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Cinema Lovers 101: For those who want to start watching the best movies ever made, here are 10 films to get you started

UPDATED: Thu., April 29, 2021

By Paul Sell For The Spokesman-Review

When people are willing to give it a chance, classic cinema can be just as rewarding as any modern movie or show. The problem is that, with more than 100 years of films to work with here, finding the best ones can be daunting.

To serve as a starting point, here are 10 classic movies that encapsulate the breath of cinema in the order I would watch them.

“Rear Window” (1954, streaming on Prime Video): Alfred Hitchcock was not just a master of suspense, but a master of visual storytelling. And “Rear Window” is his crowning achievement of that title. Set entirely in one New York apartment overlooking a dozen other apartments, we’re given the evidence of events rather than being told what happened. The film gives you hints and clues as to what happened, letting you become the investigator, without much dialogue to get in the way. Because cinema is ultimately about showing, not telling.

“Sunset Boulevard” (1950, streaming on Prime Video): Among other things, Billy Wilder’s film is about the allure of Hollywood and how it is all too often short-lived. It is a deep look at why it’s so intoxicating, but also an examination of what happens after a star falls out of the sky. Gloria Swanson’s performance walks the thin line between loneliness and insanity, while the dialogue crackles with some of the best lines in movie history.

“The Philadelphia Story” (1940, streaming on HBO Max): Meet the best example of an extinct genre: the screwball comedy. A genre that prided itself on wit and innuendos, there’s a certain charm to these fast-talking, silver-tongued comedies. George Cukor’s lavish story of love going up against class and elegance excels because it had the three greatest actors ever: Cary Grant, Katharine Hepburn and Jimmy Stewart.

“Rashomon” (1950, streaming on HBO Max): The world is full of wonderful cinema, and Japan offers some of the most personal and authentic stories you’ll ever see. Especially from Japan’s premier director, Akira Kurosawa. No list of great movies is complete without at least one Kurosawa entry. And “Rashomon” has one of the best storytelling devices ever invented: one murder told from three perspectives – and each with a different outcome.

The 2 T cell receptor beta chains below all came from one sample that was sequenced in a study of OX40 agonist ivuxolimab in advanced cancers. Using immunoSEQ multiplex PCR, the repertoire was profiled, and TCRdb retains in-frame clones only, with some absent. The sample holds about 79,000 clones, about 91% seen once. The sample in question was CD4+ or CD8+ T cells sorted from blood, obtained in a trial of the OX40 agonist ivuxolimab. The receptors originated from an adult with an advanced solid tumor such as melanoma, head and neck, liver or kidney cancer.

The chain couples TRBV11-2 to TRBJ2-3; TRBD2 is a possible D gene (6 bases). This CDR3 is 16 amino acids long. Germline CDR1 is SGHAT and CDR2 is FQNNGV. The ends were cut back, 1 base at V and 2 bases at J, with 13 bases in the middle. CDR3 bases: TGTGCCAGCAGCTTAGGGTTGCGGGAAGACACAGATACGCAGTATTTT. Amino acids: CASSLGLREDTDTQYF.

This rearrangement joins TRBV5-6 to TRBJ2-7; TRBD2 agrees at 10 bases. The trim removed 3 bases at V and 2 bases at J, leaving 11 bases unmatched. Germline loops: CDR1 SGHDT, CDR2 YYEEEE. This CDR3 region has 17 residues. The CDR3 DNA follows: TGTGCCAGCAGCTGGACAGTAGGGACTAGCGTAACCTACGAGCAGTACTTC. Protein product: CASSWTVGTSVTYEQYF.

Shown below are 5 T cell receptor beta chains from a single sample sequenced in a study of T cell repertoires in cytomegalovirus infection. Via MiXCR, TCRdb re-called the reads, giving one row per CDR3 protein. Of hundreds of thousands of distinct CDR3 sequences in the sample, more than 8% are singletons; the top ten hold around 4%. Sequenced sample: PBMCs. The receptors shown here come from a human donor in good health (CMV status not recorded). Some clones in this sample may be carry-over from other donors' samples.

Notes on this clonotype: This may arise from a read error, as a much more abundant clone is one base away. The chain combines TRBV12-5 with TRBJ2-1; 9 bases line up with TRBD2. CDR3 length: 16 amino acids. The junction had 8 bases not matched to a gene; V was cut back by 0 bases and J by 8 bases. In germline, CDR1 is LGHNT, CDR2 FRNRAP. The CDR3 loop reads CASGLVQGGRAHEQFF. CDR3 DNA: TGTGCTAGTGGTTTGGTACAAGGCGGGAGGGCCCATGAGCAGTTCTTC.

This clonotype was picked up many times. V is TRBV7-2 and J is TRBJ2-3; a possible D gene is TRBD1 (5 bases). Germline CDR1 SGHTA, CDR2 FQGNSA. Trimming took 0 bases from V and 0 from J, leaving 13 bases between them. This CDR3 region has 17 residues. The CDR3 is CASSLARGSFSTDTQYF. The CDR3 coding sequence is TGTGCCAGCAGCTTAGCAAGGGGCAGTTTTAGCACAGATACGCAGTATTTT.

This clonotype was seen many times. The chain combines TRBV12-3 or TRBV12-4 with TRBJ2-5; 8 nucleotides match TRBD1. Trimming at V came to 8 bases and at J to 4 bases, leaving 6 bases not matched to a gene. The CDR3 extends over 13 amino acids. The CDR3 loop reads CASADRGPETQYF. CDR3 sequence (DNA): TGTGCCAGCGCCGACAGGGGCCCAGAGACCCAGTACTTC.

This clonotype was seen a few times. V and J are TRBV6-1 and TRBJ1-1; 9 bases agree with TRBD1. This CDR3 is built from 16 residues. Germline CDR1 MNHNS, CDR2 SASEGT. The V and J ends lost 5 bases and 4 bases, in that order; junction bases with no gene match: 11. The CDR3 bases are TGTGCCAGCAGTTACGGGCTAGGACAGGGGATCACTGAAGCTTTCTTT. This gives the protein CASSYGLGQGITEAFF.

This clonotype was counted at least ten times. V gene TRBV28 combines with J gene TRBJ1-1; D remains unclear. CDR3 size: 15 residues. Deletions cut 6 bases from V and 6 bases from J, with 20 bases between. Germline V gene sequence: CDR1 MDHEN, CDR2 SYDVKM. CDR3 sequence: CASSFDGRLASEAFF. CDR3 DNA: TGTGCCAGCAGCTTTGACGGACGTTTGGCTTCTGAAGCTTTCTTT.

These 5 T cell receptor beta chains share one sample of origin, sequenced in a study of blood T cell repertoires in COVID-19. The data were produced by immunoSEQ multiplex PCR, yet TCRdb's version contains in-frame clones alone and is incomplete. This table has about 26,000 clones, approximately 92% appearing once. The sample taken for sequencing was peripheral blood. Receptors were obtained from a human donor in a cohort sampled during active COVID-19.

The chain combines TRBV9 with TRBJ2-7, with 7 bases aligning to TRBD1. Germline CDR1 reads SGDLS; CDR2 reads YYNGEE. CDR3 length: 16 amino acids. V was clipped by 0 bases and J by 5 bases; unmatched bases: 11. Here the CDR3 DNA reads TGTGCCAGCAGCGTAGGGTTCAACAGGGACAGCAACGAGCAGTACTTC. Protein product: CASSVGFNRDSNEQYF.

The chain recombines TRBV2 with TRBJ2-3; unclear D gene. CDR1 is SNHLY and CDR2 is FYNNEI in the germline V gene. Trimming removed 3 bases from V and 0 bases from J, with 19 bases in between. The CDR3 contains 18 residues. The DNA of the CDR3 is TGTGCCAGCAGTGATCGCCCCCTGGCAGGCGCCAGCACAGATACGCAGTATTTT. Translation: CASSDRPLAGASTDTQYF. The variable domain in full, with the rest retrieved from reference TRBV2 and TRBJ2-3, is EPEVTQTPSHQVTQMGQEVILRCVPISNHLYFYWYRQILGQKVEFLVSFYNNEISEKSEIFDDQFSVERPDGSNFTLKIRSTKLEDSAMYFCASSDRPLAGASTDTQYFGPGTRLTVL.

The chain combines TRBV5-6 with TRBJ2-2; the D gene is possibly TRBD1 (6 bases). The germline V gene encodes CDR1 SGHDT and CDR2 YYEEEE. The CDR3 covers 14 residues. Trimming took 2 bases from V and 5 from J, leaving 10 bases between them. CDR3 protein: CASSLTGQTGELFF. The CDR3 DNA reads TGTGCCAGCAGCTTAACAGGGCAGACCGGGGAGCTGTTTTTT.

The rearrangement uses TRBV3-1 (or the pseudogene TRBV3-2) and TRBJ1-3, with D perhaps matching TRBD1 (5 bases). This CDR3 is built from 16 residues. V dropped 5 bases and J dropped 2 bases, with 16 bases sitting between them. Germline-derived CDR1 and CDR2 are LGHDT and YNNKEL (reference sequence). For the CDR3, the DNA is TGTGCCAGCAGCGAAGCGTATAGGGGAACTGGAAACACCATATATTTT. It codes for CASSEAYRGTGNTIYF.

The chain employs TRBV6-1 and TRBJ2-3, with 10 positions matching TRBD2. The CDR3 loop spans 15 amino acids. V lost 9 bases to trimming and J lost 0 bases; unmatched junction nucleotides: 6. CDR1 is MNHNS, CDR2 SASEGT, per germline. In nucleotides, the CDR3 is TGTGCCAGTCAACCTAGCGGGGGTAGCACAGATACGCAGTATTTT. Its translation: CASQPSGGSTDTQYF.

“Double Indemnity” (1944, streaming on Prime Video): While the film noir isn’t dead like the screwball comedy, it is a forgotten genre that has many hidden gems lurking in its shadows. And no film noir is darker or as thrilling as Wilder’s “Double Indemnity.” This is the gold standard that all thrillers aspire to become: sharp, witty, intense and a reversal where you find yourself rooting for the bad guys.

“Singin’ in the Rain” (1951, streaming on HBO Max): If there’s one musical that everyone can enjoy, it’s Stanley Donen’s “Singin’ in the Rain.” Even if you’re not a fan of musicals, the charm and heartwarming dance numbers are enough to turn anyone into a musical lover. Not to mention, it’s one of the funniest movies as it depicts the antics of filming one of the first talking pictures.

“Les Diaboliques” (1955, streaming on HBO Max): To introduce anyone to European cinema, Henri-Georges Clouzot’s “Les Diaboliques” offers one of the most accessible yet foreign experiences out there. Taking “Rear Window” and “Double Indemnity” and ramping up the paranoia, the film follows a wife and her husband’s mistress and their attempts to kill him. No film will ever keep you on your toes as much as this French thriller.

“City Lights” (1931, streaming on HBO Max and Prime Video): No list of cinema appreciation would be complete without at least one truly great silent film. And no filmmaker ever perfected the art of silent cinema quite like Charlie Chaplin. “City Lights” is his greatest accomplishment. It is equal parts comedy and drama, able to bounce between both so effortlessly and without ever uttering a word.

“The Searchers” (1956, streaming on HBO Max): John Ford’s classics set the groundwork that all filmmakers aspired to emulate. Without Ford’s Westerns, we never would have gotten the works of Spielberg, Kurosawa or Scorsese. While he made a dozen excellent Westerns, “The Searchers” is Ford at his most emotional and complex. It’s a film about racism and how it corrupts the souls of good men.

“King Kong” (1933, streaming on HBO Max and YouTube): We end on a film that most people have probably seen, but now you take the knowledge and experiences of the previous nine films to gain a deeper appreciation of one of the first great achievements in sound filmmaking. Merian C. Cooper’s fantasy epic was made before any of these “talkies” and is just as fresh now as it was in 1933, with effects that are even more impressive by today’s standards.

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